quatre cultures et plein d’idées »
La Suisse est le pays à l’honneur du prochain
festival hivernal Montréal en lumière (MEL)
qui aura lieu du 19 février au 1ermars 2015.
Un des festivals principaux de Montréal, le
MEL draine chaque année presque 1 million
de visiteurs. Avec ses partenaires principaux,
Suisse Tourisme et Swiss International Air
Lines, le Consulat général de Suisse à Montréal
souhaite présenter au public une Suisse multiculturelle, innovante et créative. La présence
de la Suisse au MEL 2015 se déclinera sur les
activités extérieures et intérieures axées sur
la gastronomie, les arts et l’animation sur la
Place des Festivals de Montréal.
Placé sous la direction du Consulat général,
le comité d’organisation du projet suisse
prépare des événements dont Montréal se
souviendra. Ainsi, en gastronomie, notre
pays a un nombre impressionnant de chefs
étoilés. La Suisse est championne du monde
en chefs étoilés par nombre d’habitants. Elle
a aussi des vins remarquables et dispose donc
de tous les atouts nécessaires pour écrire une
page d’or dans l’histoire de la gastronomie
à Montréal. Une quinzaine de chefs suisses,
parmi les meilleurs, seront ainsi invités à
Montréal, de même que le meilleur sommelier du monde et le champion du monde
(inofficiel) de la fondue !
Les artistes suisses ont quant à eux découvert Montréal et le Québec il y a longtemps
déjà. Les échanges sont intenses, particulièrement autour de la langue française que nous
partageons avec le Québec. Nous présenterons des artistes suisses reconnus mais
également des jeunes talents à découvrir, si
possible en provenance des diverses cultures
suisses. Nous ne souhaitons pas encore
révéler les noms des artistes invités, afin de
préserver la surprise pour les conférences de
presse officielles. Outre les arts de la scène,
nous travaillons également sur les domaines
du design et de l’architecture.
IMAGINEZ
UN GESTIONNAIRE
DE PATRIMOINE
Imaginez un gestionnaire de patrimoine à la convergence des gestions
traditionnelle et alternative.
Imaginez un gestionnaire de patrimoine à la recherche de réelles performances
et non d’indices à battre.
Imaginez un gestionnaire de patrimoine dont les collaborateurs ont la latitude
nécessaire pour donner le meilleur d’eux-mêmes.
Imaginez un gestionnaire de patrimoine capable de diversifier véritablement les risques.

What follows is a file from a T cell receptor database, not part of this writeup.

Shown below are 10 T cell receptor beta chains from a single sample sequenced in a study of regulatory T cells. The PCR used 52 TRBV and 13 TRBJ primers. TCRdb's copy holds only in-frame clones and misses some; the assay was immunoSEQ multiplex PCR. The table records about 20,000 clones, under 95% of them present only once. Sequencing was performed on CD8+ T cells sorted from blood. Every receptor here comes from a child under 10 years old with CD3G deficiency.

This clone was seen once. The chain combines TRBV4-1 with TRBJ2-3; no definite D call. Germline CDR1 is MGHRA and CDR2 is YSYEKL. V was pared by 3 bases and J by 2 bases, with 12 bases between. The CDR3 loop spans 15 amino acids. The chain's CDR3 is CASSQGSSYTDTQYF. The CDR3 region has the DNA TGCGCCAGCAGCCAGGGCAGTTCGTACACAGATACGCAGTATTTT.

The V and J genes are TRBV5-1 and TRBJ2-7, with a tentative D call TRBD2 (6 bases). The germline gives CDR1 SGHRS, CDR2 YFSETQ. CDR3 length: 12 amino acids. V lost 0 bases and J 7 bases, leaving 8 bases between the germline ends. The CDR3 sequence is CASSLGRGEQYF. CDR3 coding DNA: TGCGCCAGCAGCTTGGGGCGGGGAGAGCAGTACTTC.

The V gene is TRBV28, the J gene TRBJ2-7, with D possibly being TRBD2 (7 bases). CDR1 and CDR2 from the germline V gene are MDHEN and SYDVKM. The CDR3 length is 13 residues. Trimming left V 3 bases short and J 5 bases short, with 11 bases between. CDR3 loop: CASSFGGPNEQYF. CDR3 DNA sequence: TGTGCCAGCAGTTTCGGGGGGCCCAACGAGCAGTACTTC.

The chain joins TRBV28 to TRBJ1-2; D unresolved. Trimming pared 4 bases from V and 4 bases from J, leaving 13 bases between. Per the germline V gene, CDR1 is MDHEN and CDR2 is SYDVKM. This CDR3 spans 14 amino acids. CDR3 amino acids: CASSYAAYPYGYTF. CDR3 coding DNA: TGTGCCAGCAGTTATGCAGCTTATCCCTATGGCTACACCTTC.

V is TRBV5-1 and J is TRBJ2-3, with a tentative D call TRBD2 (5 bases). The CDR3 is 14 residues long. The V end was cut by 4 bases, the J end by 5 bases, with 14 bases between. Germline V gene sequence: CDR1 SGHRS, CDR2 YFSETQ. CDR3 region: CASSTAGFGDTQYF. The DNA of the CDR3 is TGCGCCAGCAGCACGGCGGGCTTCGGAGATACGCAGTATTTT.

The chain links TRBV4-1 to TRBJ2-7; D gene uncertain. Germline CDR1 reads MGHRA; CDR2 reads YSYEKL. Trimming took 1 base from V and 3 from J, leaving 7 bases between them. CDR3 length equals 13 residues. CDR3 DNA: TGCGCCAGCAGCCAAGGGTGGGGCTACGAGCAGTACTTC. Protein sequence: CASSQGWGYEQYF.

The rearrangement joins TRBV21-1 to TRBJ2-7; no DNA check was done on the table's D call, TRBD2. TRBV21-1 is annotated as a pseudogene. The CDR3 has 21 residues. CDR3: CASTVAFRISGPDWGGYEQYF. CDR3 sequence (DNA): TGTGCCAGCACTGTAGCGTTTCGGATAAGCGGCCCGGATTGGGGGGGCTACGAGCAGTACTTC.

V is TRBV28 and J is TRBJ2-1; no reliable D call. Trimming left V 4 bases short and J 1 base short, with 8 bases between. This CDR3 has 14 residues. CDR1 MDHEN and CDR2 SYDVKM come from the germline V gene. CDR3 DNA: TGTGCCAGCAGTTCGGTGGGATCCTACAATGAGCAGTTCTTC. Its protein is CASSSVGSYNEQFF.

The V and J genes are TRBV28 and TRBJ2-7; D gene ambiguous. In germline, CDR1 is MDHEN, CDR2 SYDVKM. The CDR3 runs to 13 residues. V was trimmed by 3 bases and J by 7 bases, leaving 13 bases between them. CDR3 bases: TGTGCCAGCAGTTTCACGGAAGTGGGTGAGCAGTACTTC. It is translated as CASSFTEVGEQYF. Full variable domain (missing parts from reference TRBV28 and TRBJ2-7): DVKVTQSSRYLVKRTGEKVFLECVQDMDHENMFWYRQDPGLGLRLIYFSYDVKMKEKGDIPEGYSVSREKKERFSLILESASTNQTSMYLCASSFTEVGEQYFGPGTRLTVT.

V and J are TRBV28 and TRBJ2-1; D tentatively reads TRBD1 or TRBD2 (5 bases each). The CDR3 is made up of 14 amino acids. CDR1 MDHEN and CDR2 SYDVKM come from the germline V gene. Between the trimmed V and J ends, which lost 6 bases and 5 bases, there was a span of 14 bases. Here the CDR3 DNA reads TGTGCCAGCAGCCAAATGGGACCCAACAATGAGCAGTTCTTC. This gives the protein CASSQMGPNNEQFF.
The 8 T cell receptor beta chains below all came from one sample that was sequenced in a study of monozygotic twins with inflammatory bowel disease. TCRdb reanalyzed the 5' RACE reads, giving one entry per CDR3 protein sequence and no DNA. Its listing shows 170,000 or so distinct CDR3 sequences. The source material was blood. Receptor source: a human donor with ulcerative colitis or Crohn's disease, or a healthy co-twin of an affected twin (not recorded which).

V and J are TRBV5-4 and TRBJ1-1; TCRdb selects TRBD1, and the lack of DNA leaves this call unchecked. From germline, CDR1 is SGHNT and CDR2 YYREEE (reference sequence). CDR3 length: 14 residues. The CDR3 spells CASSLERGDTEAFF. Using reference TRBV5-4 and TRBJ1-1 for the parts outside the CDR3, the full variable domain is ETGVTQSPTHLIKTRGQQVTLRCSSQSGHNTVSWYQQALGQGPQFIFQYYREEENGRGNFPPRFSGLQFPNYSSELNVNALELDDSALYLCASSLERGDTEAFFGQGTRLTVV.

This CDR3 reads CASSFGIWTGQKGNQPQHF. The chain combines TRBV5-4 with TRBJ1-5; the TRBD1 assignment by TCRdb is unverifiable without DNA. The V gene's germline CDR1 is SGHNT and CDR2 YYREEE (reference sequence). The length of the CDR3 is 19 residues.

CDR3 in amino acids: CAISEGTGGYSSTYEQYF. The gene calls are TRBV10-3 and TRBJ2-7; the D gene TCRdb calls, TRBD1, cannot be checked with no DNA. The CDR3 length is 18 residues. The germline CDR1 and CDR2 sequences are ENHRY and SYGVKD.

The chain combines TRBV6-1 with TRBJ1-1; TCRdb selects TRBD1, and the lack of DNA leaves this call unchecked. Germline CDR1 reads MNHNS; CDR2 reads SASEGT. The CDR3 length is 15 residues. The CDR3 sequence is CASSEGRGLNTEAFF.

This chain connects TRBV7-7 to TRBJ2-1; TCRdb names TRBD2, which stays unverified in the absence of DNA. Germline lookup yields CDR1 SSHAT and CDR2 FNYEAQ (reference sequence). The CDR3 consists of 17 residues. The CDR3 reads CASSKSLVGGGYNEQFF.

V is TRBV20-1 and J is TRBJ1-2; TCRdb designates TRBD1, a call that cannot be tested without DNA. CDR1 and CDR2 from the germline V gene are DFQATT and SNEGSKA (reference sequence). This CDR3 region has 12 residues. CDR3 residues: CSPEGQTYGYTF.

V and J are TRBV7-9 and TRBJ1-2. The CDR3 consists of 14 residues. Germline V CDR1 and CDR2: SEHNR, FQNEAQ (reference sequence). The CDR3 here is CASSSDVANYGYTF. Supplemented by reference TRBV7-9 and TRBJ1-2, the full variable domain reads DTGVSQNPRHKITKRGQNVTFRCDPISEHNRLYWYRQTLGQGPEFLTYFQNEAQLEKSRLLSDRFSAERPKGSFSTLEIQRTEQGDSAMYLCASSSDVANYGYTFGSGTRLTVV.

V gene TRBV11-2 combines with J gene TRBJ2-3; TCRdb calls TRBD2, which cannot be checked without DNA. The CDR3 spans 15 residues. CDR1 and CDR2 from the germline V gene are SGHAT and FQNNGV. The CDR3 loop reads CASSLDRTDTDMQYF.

Imaginez un gestionnaire de patrimoine qui façonne l’avenir de la gestion de fortune.
Bienvenue chez Lombard Odier.
Lombard Odier Gestion (Canada) Inc., commandité pour Lombard Odier & Cie (Canada), société en commandite
1000, rue Sherbrooke Ouest · Bureau 2200 · Montréal (Québec) · H3A 3R7 · Canada
Téléphone 514 847 7748
La place des festivals de Montréal, site
extérieur gratuit et centre névralgique du
MEL, proposera des animations pour toutes
et tous. Ainsi des projets d’exposition de
photos, de projections de films, d’illumination
de bâtiments, de stands gastronomiques et
autres sont à l’étude. Un centre d’information
sur la Suisse sera disponible.
Nous recherchons encore des partenaires
suisses qui souhaiteraient utiliser avec nous
cette magnifique plateforme pour leur communication. Contactez-nous afin de discuter
des possibilités d’une coopération !
Pour plus de détails sur le festival et notre
projet, visitez www.montrealenlumiere.com ou
contactez-nous à [email protected]
Le Comité
Consulat général de Suisse – Swiss International
Air Lines – Suisse Tourisme
A U G U S T /S E P T E M B E R 2014
21
Chamber News
Informations de votre Chambre
GOLF TOURNAMENT 2014 IN
ASSOCIATION WITH CGCIC
The annual SCCC Golf Tournament in association with CGCIC took place on June 10th at the
a beautiful day of golf and an evening with
over 140 guests in attendance.
The day was not just about the golf.
Some of the special extras of the day
included the Chalet Suisse where players
SCCC President Ernst Notz handing over the cheque to
Marijke Vandergrift from Right to Play
Congratulations to the winning team (from left to right): Bruno Arnold, Jay Hogan, Auran Durrani and Marcus Arnold
from Euromart
ClubLink’s King’s Riding Golf Club. Returning
to its “Swissness”, the event was a great
success with over 110 players who enjoyed
took a break to enjoy Raclette cheese
served with Bünderfleisch and Apfelschorle.
Accompanying this mouth-watering Swiss
delicacy were the traditional Alphorn tunes.
There was also a Nespresso stand, where
freshly prepared coffee was offered to keep
the golfers’ energy up. The Gelato Fresco
Offrir au monde ce qu’il y a de mieux.
Une tradition suisse.
Les produits de haute qualité sont synonymes de confort. Nous sommes bien placés
pour le savoir. Nous les exportons. En tant que transporteur aérien de la Suisse, nous
traduisons la haute qualité en confort sur chaque vol, en vous oørant un service et
une hospitalité jamais démentis. Pour les vols quotidiens de Montréal à Zurich, et des
correspondances vers plus de 70 destinations à travers le monde, contactez votre
agent de voyage ou visitez swiss.com
*
*Notre emblème est notre promesse.
22
INFO SUISSE